Thursday, November 4, 2010

The Dead and The Gone by Susan Beth Pfeffer: Review
Posted by Tiffany at 2:49 PM

Title: The Dead and The Gone
Author: Susan Beth Pfeffer (blog)
Published: March 2008 by Harcourt Children's Books
Pages: 321
Price: $6.99 Book Depository $7.99 Amazon 

Series: Last Survivors #2
Rating: 3.5/5
Synopsis: Susan Beth Pfeffer’s Life as We Knew It enthralled and devastated readers with its brutal but hopeful look at an apocalyptic event--an asteroid hitting the moon, setting off a tailspin of horrific climate changes. Now this harrowing companion novel examines the same events as they unfold in New York City, revealed through the eyes of seventeen-year-old Puerto Rican Alex Morales. When Alex's parents disappear in the aftermath of tidal waves, he must care for his two younger sisters, even as Manhattan becomes a deadly wasteland, and food and aid dwindle.
     With haunting themes of family, faith, personal change, and courage, this powerful new novel explores how a young man takes on unimaginable responsibilities. (Goodreads)

Initial Thoughts: After reading the first book in the series and hearing reports of the horrible things going on in the cities on the coast, I was really excited to read about the disaster from the POV of a teen in New York City.


Review: The main character annoyed the heck out of me. He was very simple, very good, and extremely ready to accept blame/responsibility for everything. He was very much a Middle Grade hero. One of the things I liked about the first book was that the main character went to a few dark places during the collapse of her world. She was still a bit too good to be realistic, but these books are more for younger YA readers. Alex went through a much harder ordeal and should have shown more desperation than he did. His sisters were very annoying people.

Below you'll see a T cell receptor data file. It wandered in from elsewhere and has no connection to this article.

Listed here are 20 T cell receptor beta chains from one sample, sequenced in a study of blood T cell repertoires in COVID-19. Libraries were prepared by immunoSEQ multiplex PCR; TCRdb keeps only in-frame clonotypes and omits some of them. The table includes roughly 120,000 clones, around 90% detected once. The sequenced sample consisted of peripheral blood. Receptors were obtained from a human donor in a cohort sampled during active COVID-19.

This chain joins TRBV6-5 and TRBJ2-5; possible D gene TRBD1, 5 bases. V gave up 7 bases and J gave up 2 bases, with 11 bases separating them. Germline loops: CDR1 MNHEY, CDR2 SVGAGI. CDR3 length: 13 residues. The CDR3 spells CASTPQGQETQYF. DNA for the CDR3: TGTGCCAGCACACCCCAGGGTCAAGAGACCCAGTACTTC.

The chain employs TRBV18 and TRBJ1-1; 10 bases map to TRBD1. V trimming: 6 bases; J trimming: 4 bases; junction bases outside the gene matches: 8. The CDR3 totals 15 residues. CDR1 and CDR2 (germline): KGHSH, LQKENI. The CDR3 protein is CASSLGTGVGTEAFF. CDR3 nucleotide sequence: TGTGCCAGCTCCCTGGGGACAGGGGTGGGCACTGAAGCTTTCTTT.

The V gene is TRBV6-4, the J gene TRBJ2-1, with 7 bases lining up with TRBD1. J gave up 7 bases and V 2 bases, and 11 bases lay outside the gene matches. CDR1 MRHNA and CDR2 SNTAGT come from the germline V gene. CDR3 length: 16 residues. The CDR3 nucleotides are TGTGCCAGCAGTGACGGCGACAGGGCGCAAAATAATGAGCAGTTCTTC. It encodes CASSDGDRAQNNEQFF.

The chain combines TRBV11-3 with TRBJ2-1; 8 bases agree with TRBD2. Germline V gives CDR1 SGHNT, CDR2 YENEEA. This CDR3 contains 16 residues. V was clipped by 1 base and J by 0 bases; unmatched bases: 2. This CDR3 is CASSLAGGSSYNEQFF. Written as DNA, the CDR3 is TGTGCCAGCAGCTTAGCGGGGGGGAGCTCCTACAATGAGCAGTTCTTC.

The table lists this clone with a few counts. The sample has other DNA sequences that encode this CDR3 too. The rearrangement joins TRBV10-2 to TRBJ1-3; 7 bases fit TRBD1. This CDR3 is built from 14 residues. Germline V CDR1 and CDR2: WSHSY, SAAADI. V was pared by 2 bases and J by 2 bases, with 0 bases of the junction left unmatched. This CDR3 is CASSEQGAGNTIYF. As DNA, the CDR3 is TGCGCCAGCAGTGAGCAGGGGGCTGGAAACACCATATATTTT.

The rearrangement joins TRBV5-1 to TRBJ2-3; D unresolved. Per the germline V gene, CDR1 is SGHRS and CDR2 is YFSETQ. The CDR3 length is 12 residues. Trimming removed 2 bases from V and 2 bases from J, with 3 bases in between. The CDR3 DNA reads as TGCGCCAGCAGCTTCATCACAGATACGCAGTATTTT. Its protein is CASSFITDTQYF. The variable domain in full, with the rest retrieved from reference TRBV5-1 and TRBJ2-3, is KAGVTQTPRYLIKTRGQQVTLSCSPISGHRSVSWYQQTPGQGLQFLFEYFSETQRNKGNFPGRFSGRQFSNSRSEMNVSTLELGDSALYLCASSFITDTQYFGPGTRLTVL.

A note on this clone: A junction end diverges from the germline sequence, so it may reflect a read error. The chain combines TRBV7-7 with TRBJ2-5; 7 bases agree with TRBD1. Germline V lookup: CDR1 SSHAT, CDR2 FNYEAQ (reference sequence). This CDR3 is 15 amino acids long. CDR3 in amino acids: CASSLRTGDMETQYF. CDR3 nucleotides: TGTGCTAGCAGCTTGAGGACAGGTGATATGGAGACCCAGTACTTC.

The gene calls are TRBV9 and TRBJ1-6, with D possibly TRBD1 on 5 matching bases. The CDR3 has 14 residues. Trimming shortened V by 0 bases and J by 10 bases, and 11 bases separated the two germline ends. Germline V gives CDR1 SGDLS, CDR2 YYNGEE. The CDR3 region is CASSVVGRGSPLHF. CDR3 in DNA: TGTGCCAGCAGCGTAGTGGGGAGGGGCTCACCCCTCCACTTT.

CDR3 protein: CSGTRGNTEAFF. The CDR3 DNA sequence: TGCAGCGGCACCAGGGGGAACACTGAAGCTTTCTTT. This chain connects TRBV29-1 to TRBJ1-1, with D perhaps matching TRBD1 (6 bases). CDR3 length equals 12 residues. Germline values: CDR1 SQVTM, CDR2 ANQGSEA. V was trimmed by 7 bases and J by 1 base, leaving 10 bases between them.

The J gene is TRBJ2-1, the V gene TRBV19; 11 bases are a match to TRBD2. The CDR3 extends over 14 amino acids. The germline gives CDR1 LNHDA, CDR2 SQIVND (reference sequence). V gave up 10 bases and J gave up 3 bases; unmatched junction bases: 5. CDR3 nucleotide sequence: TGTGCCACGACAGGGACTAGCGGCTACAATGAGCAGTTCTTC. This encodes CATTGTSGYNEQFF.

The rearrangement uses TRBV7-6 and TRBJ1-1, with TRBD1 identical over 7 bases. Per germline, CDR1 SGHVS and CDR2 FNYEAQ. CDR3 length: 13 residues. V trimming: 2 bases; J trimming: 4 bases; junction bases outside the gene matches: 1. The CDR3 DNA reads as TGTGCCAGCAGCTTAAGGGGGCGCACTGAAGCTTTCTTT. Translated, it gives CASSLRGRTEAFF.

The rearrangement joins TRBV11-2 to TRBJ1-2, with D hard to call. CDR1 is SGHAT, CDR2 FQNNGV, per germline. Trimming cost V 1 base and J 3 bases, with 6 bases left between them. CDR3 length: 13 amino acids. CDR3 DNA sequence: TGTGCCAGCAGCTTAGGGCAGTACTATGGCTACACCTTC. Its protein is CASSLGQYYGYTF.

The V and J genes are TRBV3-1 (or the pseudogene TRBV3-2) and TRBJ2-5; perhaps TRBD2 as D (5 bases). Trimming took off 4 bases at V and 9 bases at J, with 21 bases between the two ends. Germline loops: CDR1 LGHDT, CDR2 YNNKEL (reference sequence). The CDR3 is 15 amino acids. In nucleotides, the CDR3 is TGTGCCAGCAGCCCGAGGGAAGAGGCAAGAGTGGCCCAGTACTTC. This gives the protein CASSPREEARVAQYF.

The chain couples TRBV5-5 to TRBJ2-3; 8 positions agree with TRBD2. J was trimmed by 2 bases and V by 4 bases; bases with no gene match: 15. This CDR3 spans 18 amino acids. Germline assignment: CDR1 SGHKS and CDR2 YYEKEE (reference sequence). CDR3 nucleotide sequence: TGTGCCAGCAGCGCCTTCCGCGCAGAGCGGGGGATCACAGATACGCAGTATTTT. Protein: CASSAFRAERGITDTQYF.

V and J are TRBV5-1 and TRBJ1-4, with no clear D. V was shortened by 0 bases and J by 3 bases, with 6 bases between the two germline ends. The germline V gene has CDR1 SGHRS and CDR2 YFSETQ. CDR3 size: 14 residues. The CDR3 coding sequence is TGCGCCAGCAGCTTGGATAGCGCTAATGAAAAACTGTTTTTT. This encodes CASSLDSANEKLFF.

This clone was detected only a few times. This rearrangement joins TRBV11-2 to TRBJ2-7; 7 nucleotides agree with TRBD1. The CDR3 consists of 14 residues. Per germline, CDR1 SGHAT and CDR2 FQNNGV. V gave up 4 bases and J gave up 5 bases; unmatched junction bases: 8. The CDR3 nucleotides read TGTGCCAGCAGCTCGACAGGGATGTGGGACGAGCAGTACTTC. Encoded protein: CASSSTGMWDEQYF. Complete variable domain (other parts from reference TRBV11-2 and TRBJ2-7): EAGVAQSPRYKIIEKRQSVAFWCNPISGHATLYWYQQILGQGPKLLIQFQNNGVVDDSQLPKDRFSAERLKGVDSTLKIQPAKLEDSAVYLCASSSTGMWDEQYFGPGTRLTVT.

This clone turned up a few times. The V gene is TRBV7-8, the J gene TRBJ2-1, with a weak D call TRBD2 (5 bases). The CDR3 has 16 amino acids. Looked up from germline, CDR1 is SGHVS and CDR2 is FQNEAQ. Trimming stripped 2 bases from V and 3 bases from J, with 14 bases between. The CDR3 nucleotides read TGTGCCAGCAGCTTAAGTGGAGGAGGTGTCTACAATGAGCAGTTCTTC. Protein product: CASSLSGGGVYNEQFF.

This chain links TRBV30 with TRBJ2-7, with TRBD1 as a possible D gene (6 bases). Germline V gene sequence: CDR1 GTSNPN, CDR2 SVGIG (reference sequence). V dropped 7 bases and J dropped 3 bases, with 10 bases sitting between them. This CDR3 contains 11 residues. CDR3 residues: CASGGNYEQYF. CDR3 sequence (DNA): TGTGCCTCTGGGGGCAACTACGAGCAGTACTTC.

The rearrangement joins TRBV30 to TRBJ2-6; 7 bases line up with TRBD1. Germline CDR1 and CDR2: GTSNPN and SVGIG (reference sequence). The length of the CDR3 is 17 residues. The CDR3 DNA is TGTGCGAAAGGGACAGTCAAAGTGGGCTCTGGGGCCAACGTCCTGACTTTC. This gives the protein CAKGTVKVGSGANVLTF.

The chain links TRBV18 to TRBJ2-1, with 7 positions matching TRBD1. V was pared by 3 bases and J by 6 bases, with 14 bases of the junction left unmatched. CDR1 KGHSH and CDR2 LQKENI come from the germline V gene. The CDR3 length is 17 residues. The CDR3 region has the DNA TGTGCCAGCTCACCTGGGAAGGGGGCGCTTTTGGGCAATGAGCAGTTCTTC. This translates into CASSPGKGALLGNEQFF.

The story itself was very scary. Society seemed to crumple almost immediately here and these kids were just left alone in the middle of it to try and find a way to survive. The corpse identification scene was horrifying, mostly because it's not that unlikely. My only problem here is that, once again, there is a miraculous salvation in the face of impending doom. I'd feel better if it wasn't a miracle each time. It just seems too lucky and the timing is perfect. Then again, who wants to read about people for 300 pages and then have them all die?

My biggest problem with this book? It doesn't take you all the way to the meeting at the end of the first book. This means that in book three we'll have to read some more backstory on Alex or just never know how he ended up at her house. Figuring this out was the main reason that I wanted to read this book. I feel that she should have brought it up flush with the end of book one so that we can start the final book in the trilogy fresh, without any backstory.


Quick Review: A terrifying look at what could happen in the big cities if a major catastrophe occurs. The characters are a bit simple and the hero is much too "good", but it's nothing that would bother a MG or younger YA reader. Definitely worth a try, if only to learn about the mysterious visitors from book one.